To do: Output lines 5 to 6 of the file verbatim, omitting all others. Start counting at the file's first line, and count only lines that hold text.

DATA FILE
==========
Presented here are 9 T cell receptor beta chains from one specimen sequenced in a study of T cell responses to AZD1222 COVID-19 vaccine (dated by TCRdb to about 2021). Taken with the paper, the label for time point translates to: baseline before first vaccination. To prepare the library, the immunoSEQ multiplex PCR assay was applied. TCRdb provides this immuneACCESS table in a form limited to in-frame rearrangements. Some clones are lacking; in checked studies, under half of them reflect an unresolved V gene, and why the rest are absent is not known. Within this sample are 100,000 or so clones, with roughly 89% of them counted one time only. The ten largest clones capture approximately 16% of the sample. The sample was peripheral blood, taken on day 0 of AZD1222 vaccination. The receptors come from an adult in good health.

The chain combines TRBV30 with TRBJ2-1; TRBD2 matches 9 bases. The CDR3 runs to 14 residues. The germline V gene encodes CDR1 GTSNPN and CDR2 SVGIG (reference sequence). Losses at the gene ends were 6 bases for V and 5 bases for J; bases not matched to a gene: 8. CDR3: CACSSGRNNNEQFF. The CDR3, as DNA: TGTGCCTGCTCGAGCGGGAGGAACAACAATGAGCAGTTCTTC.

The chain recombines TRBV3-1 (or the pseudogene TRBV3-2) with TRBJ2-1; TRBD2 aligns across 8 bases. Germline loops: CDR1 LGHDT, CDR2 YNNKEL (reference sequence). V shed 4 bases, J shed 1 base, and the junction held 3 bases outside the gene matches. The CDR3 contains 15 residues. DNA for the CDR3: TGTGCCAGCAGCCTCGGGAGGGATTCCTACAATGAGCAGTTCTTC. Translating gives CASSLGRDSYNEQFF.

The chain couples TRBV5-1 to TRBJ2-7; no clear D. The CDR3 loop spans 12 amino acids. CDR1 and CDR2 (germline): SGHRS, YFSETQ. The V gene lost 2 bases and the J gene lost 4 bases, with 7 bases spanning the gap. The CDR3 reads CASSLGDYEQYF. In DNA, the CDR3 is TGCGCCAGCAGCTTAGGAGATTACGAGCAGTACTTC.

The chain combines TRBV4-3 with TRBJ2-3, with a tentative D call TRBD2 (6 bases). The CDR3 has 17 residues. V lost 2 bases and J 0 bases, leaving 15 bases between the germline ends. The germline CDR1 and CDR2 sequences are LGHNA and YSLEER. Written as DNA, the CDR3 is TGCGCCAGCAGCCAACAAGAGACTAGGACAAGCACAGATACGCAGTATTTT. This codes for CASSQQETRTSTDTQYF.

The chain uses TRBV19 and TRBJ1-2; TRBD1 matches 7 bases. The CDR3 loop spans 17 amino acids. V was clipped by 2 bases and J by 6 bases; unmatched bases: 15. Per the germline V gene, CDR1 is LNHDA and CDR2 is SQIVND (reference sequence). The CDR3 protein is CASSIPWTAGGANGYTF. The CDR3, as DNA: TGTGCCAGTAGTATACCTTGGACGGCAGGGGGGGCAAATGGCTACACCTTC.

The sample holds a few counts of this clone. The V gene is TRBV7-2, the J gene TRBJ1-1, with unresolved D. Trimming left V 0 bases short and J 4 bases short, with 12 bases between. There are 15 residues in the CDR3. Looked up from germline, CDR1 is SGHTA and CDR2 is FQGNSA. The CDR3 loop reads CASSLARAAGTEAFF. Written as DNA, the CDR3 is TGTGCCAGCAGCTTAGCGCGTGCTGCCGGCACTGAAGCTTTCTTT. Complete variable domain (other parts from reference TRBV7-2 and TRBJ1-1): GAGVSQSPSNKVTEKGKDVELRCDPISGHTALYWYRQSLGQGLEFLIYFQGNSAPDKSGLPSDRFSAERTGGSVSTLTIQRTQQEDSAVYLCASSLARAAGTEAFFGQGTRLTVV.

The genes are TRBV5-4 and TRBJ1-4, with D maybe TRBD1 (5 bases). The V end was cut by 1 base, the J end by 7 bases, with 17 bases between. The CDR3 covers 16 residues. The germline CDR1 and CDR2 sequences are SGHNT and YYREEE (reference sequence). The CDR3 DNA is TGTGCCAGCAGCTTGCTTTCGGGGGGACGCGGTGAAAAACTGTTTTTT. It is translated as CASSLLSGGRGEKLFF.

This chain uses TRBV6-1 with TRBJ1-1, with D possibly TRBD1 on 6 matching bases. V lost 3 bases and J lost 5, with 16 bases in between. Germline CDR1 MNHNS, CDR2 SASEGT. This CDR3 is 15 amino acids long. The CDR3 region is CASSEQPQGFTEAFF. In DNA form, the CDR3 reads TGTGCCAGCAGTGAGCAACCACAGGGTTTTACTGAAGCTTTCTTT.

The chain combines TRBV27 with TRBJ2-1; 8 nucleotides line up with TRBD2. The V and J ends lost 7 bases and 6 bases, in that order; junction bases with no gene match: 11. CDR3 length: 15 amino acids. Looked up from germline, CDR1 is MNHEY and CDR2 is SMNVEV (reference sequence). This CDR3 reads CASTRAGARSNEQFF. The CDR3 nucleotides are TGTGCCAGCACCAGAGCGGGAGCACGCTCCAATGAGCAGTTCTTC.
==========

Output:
The chain combines TRBV4-3 with TRBJ2-3, with a tentative D call TRBD2 (6 bases). The CDR3 has 17 residues. V lost 2 bases and J 0 bases, leaving 15 bases between the germline ends. The germline CDR1 and CDR2 sequences are LGHNA and YSLEER. Written as DNA, the CDR3 is TGCGCCAGCAGCCAACAAGAGACTAGGACAAGCACAGATACGCAGTATTTT. This codes for CASSQQETRTSTDTQYF.

The chain uses TRBV19 and TRBJ1-2; TRBD1 matches 7 bases. The CDR3 loop spans 17 amino acids. V was clipped by 2 bases and J by 6 bases; unmatched bases: 15. Per the germline V gene, CDR1 is LNHDA and CDR2 is SQIVND (reference sequence). The CDR3 protein is CASSIPWTAGGANGYTF. The CDR3, as DNA: TGTGCCAGTAGTATACCTTGGACGGCAGGGGGGGCAAATGGCTACACCTTC.